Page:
As a powerful winter storm took aim at the Northeast, city and state agencies scrambled to minimize the damage from the second nor’easter in less than a week.

New York’s Lower Hudson Valley was poised to bear the brunt of the latest snowstorm, even as thousands remained without power after a storm Friday knocked down trees and power lines and uprooted families across the region.

By midday Tuesday, four days after many lost power, roughly 78,000 New York residents were still in the dark, along with more than 37,000 New Jersey homes and business.

The National Weather Service predicted up to 15 inches of snow for the Lower Hudson Valley and the interior of southern Connecticut, with six to 12 inches possible in New York City. It projected the storm would hit the region Tuesday night and last through Wednesday night.

Consolidated Edison , a New York power provider, warned some residents that electricity might not be restored until Friday, a delay Gov. Andrew Cuomo called “absurd.”

Mr. Cuomo suggested that New Yorkers who don’t have power by Wednesday morning decamp to a safe shelter to ride out the coming storm.

Megan Leap, a 34-year-old marketing consultant, has been without power in her Scarsdale, N.Y., home since Friday, when a tree knocked out electricity on her street. The mother of two, including an infant, is accustomed to serious storms and power outages from her time living in Florida.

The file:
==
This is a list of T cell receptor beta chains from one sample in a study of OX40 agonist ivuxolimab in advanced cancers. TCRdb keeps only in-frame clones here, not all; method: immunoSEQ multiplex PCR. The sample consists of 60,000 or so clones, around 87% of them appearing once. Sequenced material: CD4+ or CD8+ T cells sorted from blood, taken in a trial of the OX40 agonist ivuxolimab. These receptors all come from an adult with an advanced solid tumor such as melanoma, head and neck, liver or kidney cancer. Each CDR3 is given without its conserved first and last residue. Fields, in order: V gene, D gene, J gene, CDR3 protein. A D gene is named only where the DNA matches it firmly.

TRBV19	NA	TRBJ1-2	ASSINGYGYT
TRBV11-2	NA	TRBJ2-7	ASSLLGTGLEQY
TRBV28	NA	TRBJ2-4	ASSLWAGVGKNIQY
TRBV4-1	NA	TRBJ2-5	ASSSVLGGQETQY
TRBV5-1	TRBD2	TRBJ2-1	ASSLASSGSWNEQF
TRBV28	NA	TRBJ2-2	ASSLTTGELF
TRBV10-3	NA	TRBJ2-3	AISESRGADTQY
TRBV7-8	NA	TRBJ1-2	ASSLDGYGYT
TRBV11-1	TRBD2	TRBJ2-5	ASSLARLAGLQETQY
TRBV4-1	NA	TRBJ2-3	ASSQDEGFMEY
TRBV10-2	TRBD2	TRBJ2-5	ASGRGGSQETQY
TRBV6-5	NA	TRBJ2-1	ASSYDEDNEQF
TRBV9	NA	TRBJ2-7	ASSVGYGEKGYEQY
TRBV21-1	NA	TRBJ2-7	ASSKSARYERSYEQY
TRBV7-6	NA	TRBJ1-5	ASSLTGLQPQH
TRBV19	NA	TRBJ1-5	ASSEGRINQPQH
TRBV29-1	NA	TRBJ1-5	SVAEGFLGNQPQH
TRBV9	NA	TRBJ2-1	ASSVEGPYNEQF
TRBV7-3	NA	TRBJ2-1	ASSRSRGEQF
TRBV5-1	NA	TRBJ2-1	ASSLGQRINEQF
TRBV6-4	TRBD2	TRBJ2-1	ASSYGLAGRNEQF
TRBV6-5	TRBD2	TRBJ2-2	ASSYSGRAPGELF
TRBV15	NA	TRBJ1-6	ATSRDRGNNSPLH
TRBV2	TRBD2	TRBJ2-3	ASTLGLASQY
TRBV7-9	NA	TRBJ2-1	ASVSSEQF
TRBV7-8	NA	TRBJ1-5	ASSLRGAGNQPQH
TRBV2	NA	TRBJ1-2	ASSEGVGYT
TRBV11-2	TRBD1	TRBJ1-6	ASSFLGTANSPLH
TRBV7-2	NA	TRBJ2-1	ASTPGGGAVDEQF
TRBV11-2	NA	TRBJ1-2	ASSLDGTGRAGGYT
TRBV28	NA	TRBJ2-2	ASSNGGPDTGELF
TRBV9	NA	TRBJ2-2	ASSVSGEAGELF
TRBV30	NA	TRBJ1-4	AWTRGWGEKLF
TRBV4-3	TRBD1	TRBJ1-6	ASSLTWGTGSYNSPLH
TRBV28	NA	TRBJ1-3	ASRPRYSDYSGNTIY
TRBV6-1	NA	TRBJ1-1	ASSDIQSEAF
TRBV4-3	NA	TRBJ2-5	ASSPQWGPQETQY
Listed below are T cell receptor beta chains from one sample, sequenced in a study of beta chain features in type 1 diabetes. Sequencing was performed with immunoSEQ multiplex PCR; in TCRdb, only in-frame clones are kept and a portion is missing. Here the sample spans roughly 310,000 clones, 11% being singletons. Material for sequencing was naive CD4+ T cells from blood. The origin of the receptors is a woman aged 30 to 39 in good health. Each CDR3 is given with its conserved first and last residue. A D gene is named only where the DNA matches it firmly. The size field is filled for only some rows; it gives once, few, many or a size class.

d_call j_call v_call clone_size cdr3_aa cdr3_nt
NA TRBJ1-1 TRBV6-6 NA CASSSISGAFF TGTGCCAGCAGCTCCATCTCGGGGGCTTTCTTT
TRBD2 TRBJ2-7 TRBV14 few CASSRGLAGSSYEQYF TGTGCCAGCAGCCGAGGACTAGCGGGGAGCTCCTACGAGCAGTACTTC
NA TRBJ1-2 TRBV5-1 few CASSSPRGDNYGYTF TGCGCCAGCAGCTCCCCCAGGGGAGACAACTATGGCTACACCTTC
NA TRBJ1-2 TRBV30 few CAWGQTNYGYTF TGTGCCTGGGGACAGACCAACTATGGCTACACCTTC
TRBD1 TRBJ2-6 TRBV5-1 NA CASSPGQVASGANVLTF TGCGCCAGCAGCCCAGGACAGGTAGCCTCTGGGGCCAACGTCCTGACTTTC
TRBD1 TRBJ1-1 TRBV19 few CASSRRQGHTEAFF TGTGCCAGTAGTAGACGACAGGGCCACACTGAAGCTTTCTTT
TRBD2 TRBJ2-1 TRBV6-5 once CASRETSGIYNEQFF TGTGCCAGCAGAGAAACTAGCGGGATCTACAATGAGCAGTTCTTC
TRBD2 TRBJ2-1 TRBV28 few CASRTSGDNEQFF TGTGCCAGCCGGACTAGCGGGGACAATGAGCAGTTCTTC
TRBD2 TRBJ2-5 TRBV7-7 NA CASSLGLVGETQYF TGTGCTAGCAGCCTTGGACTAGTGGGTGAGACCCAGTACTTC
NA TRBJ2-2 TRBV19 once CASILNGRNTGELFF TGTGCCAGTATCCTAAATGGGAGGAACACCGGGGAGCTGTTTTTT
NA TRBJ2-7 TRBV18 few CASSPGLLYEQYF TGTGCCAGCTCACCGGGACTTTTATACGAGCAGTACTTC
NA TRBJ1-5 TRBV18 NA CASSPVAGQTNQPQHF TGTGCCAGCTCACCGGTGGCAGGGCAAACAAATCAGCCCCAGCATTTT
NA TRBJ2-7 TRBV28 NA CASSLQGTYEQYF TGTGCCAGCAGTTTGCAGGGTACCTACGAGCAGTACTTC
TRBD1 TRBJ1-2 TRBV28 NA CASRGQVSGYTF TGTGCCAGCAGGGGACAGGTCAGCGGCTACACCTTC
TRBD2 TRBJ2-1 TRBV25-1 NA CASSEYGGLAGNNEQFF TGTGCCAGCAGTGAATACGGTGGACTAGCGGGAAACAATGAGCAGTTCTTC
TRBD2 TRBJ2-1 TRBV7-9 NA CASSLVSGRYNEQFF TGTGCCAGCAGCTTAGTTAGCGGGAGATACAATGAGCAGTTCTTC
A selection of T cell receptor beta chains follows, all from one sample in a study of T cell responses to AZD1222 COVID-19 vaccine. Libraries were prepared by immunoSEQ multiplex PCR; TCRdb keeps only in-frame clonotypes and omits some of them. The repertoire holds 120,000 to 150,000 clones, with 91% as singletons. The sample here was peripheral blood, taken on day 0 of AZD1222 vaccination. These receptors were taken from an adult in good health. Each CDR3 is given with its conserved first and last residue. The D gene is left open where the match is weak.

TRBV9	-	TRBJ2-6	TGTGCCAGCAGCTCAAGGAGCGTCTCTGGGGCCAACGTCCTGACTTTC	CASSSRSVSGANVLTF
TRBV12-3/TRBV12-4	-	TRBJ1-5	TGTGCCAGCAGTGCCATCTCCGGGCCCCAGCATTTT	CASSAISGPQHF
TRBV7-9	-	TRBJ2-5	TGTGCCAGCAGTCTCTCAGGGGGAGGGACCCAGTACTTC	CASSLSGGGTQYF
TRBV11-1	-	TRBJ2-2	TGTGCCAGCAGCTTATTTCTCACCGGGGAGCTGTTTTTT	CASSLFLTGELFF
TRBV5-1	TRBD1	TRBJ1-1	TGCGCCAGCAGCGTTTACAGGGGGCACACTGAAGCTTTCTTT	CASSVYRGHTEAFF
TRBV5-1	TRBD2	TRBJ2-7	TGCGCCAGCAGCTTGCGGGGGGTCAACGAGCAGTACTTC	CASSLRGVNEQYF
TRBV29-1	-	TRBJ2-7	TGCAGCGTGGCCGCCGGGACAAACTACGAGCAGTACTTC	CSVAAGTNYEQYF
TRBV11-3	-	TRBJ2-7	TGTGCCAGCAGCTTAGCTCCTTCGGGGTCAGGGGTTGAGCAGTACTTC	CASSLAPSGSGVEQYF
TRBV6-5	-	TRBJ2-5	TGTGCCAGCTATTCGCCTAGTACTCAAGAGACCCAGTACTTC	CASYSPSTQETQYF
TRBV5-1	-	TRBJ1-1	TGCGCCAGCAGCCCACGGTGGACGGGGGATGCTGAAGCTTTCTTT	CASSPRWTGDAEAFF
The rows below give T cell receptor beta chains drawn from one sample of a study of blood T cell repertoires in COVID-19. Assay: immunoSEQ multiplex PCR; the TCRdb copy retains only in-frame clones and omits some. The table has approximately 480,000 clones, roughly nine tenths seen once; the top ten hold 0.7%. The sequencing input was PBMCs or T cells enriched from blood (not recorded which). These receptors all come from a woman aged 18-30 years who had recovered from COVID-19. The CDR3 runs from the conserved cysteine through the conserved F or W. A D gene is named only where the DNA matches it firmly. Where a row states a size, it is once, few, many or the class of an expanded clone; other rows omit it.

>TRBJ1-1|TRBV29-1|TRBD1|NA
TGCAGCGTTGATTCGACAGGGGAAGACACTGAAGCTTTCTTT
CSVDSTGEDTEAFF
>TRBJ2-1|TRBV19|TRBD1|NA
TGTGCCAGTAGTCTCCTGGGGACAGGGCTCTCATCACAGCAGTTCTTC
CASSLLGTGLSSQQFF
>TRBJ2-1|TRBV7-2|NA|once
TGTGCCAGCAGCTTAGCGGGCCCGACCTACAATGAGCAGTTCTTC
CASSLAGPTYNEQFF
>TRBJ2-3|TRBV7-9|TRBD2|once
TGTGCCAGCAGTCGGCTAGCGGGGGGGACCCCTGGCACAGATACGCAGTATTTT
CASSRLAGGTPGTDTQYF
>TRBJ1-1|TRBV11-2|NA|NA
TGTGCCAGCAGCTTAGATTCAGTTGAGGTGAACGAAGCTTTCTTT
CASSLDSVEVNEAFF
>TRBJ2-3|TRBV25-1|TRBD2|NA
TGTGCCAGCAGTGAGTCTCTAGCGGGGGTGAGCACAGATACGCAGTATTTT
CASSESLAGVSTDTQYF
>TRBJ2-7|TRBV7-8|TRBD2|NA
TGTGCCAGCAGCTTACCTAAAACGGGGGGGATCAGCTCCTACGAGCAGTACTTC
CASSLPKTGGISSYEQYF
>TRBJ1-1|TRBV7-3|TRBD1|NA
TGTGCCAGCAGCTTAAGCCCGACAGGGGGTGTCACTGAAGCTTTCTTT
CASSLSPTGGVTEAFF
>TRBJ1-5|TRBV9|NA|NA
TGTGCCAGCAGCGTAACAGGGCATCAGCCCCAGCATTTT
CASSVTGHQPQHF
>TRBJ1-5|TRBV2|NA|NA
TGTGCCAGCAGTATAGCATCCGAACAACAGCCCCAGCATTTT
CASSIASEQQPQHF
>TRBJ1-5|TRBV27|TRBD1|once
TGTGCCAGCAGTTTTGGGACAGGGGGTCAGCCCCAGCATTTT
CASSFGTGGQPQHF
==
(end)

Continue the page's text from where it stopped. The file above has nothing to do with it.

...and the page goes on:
But in Florida, she said, power crews are out within hours of a storm. She said she didn’t see work crews until Monday.

Consolidated Edison spokesman Robert McGee said the company is focused on the restoration of services for customers affected by last week’s storm and on the preparations for Wednesday’s storm. “Our crews will continue doing their arduous, dangerous work until we have restored all customers,” he said.

At a news conference Tuesday afternoon, Consolidated Edison Chief Executive John McAvoy said last week’s storm was the largest since superstorm Sandy in 2012. He said 90% of affected customers still facing outages will have power restored Tuesday night, though updates to the automated notification system are ongoing.

New York State Electric and Gas Corp., meanwhile, said it has more than 2,000 people working and estimates it will restore service to more than 90% of its customers by late Tuesday night.

“Our goal is to get our customers back to their daily routines,” said Carl Taylor, chief executive of NYSEG.

Westchester County Executive George Latimer at a news conference Tuesday criticized NYSEG and Consolidated Edison for their response and said the utilities underestimated the severity of Friday’s storm. He called on both utilities to have all employees on duty to get residents their power back and to be ready for Wednesday’s snowstorm.

“The urgency is so great,” Mr. Latimer said. “We are facing a very severe deadline when the snow starts to fall.”

Author Laura June, 40, decided to go with her husband and young daughter to a hotel last Friday after they lost power in their Armonk, N.Y., home. The severity of damage in her neighborhood prompted the family to move to another hotel in White Plains, N.Y., this time bringing the family dog and a pet fish. She said she has gotten multiple estimates on when her power will be returned.

“If I had to guess,” she said, “we will be here until Friday or Saturday.”

Write to Melanie Grayce West at and Joseph De Avila at

Appeared in the March 7, 2018, print edition as ‘New Storm Tests Northeast.’

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